Diabetic cooking solutions
Medical centers have started to offer their own culinary academies. WBZ-TV CBS Boston reported on how the Boston Medical Center is providing cooking classes taught by a registered dietician. The class teaches recipes and kitchen tips to people dealing with particular ailments. It has proven especially popular with individuals living with diabetes, who must watch their diet to manage their condition.
Here are some tips on how to prepare dishes for a diabetic diet:
Try not to fry
Anybody looking to eat healthier should avoid solid fats. This means it's time to stop frying entrees in butter.
When recipes call for butter, try using trans fat free margarine for baking or olive, corn or canola oil for frying. However, Everyday Health recommended skipping the frying pan altogether. In a diabetes-friendly article, Everyday Health referred to the advice of American Diabetes Association Education President Sue McLaughlin who suggested oil-free cooking options like baking and poaching should always be embraced. If you must fry, McLaughlin recommend you stir fry to decrease the amount of oil needed and to use lean meats.
Ditch the sugar, embrace fruits
People living with diabetes should avoid large amounts of sugar. Luckily, there are other foods available that can provide the sweet flavor people crave.
Fruit is an easy way to get a sweetened final product without the negative aspects of refined sugar. Fruit can enhance the flavors of yogurt, oatmeal or other simple snacks to satisfy a sweet tooth. Instead of drinking colas, try club soda with a little bit of fruit juice for a refreshing treat.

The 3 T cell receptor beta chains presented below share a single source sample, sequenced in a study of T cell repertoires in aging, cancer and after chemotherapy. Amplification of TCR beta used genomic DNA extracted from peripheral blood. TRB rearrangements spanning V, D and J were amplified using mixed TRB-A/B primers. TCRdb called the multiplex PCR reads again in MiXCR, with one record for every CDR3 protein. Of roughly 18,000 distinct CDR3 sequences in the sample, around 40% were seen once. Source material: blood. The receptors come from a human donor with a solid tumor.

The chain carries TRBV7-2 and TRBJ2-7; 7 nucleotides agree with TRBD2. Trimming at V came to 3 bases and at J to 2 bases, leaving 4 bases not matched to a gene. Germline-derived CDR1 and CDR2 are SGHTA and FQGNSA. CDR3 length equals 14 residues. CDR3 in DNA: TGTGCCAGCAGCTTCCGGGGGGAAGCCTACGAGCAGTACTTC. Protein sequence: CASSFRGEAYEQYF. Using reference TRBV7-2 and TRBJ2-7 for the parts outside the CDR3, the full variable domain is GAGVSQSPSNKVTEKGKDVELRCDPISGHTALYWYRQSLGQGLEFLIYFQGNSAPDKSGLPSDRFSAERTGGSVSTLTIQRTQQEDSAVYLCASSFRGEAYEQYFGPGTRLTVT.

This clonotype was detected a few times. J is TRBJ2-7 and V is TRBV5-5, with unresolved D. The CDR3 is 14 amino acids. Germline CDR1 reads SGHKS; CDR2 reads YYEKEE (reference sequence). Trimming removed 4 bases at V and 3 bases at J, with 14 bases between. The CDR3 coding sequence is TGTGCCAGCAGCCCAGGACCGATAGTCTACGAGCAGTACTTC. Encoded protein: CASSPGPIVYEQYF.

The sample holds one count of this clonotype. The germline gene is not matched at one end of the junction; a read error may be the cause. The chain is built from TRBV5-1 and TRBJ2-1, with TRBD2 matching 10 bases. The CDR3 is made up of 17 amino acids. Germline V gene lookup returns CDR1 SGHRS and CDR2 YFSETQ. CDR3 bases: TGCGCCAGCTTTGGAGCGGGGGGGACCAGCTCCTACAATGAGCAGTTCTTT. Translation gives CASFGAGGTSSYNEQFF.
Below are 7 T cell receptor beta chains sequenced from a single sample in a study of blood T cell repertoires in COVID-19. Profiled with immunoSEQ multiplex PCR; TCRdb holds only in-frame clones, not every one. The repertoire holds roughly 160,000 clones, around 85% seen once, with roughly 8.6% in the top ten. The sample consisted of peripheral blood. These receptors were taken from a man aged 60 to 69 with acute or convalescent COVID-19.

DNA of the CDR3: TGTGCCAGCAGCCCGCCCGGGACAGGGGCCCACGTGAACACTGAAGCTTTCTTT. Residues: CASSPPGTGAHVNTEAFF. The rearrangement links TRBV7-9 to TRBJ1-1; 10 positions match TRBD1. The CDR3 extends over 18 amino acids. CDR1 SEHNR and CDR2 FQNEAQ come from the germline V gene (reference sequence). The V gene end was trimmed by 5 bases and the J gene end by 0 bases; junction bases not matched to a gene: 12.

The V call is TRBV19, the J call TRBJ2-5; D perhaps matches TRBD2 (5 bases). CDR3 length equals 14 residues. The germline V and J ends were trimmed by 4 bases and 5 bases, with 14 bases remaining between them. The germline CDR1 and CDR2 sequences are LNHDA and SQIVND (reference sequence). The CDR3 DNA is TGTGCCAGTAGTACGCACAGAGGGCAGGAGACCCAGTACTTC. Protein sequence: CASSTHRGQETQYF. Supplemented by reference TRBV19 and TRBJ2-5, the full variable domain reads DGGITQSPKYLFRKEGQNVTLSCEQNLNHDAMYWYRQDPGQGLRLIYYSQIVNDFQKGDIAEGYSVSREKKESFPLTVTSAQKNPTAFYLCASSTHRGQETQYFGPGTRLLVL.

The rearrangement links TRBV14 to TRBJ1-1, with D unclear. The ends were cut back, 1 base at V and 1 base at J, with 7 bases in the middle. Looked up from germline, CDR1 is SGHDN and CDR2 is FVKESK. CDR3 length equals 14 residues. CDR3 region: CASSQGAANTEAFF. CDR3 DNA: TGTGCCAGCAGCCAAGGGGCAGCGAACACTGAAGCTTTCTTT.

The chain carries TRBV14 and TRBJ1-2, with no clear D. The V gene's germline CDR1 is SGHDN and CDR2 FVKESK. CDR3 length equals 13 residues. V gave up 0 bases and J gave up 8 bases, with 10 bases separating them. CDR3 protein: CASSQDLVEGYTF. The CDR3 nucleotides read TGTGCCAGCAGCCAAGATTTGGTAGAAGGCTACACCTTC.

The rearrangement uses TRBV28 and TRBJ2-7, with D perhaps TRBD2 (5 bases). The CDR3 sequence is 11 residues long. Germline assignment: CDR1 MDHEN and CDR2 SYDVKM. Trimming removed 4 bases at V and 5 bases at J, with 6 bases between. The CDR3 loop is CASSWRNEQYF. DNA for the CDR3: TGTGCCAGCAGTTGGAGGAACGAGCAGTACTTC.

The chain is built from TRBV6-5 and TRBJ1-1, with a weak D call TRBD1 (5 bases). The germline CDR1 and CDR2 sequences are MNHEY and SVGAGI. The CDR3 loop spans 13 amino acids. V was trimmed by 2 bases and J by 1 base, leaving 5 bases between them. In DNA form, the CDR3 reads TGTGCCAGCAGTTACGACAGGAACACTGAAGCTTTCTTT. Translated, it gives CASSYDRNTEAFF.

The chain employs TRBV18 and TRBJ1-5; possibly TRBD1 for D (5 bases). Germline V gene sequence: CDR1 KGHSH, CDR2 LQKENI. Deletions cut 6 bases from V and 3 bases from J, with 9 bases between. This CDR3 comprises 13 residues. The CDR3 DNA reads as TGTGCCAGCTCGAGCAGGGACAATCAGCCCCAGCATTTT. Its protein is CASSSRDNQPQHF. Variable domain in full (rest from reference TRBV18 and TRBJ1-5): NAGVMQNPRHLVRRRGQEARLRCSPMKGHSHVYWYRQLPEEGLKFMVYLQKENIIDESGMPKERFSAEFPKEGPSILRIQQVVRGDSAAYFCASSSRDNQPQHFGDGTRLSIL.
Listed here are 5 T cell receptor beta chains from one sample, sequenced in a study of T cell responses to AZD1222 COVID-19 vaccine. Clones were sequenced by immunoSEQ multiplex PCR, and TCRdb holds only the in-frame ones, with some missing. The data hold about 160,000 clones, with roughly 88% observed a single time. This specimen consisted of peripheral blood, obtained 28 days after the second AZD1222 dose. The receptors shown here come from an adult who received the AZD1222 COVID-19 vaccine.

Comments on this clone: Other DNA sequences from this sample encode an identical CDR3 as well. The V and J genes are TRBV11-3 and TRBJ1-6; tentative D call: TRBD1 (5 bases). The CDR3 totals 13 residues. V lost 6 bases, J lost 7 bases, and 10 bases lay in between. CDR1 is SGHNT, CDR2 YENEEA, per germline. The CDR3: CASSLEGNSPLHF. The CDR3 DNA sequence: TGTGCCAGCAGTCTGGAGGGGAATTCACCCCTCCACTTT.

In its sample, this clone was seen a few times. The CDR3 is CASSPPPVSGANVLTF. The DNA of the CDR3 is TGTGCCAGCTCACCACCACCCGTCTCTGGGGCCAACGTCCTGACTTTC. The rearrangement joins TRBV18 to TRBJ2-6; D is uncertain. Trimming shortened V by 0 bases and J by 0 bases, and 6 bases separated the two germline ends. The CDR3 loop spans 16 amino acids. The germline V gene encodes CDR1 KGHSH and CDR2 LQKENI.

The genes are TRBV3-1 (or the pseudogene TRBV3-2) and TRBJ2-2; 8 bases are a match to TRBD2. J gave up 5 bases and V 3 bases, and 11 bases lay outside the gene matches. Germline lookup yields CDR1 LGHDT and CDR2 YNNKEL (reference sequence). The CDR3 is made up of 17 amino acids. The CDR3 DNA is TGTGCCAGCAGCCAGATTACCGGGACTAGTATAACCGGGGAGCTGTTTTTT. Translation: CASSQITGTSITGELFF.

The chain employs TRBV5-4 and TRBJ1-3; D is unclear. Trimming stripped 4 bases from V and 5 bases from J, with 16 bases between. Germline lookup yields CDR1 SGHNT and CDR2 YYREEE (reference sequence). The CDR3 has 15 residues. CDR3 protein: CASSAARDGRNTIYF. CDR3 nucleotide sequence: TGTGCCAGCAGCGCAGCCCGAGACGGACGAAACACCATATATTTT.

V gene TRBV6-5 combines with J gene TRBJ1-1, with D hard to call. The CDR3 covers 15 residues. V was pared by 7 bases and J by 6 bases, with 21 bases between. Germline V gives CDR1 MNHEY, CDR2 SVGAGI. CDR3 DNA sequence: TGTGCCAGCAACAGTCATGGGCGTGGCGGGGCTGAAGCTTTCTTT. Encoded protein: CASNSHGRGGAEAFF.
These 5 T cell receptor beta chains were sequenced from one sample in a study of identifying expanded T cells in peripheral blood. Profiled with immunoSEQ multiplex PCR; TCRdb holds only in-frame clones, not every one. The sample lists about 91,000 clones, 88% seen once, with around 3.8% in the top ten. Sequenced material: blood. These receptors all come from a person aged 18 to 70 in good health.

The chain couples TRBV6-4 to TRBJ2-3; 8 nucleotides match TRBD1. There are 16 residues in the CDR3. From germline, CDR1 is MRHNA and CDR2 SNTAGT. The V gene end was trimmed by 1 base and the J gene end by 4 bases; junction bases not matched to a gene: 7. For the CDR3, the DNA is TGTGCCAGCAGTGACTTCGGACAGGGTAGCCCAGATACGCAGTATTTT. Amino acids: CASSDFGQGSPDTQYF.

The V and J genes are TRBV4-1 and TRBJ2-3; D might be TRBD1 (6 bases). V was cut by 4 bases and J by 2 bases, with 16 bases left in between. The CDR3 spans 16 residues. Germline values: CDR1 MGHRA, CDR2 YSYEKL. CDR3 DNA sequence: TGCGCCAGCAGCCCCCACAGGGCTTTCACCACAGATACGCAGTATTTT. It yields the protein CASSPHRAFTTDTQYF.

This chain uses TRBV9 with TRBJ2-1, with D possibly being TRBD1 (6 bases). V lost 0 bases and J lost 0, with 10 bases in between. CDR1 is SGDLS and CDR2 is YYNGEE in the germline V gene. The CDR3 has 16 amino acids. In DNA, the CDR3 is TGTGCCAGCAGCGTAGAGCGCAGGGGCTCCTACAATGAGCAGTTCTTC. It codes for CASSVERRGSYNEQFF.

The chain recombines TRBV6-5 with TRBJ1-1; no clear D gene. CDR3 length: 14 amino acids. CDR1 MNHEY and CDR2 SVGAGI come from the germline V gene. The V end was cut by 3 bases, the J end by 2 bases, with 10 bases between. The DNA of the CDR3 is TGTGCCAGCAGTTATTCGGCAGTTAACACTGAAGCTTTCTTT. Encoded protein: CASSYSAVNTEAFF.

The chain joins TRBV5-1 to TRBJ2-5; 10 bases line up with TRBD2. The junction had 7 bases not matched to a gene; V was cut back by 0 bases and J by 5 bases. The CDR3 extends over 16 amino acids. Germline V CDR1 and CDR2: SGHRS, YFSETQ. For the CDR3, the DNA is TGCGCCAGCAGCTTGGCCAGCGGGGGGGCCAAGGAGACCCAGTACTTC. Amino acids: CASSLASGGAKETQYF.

In some recipes you just need to reduce the amount of sugar used. In others, you can try using flavorful spices, like cinnamon or nutmeg, or vanilla extract. Sometimes recipes are in need of sugar for chemical reasons. The Express Tribune reminded cooks they can check with their doctor for substitutes that could act like sugar but still accommodate their diet.
You'll want to avoid white bread or white rice because both have been refined to the point of losing their health benefits. Also, diabetic patients want to avoid foods too heavy in complex carbohydrates.
Using simple kitchen tools you can turn vegetables into noodles. Bulgur, whole-wheat couscous and quinoa can all be rice alternatives. Yahoo Food has collected a variety of recipes that have found carbohydrate-light alternatives for a diabetic diet including mashed cauliflower instead of mashed potatoes and crushed walnuts instead of breadcrumbs.
Some of these changes in diet might be a little hard to get used to. Eating Well suggested pasta dishes are the perfect opportunity to begin slowly incorporating healthier ingredients. The Eating Well article about diabetic diet tips suggested starting with a dish that was half whole wheat pasta and half refined to get picky eaters ready for a paradigm shift.
Finally, chefs should keep proportions in mind when preparing meals for diabetic diners. This can be as simple as cutting portion sizes in recipes.
Eating Well provided the divided plate trick. Half the plate should be vegetables, the other half should be divided between lean protein and a low-carb grain option. Make sure to save room for a fruity dessert.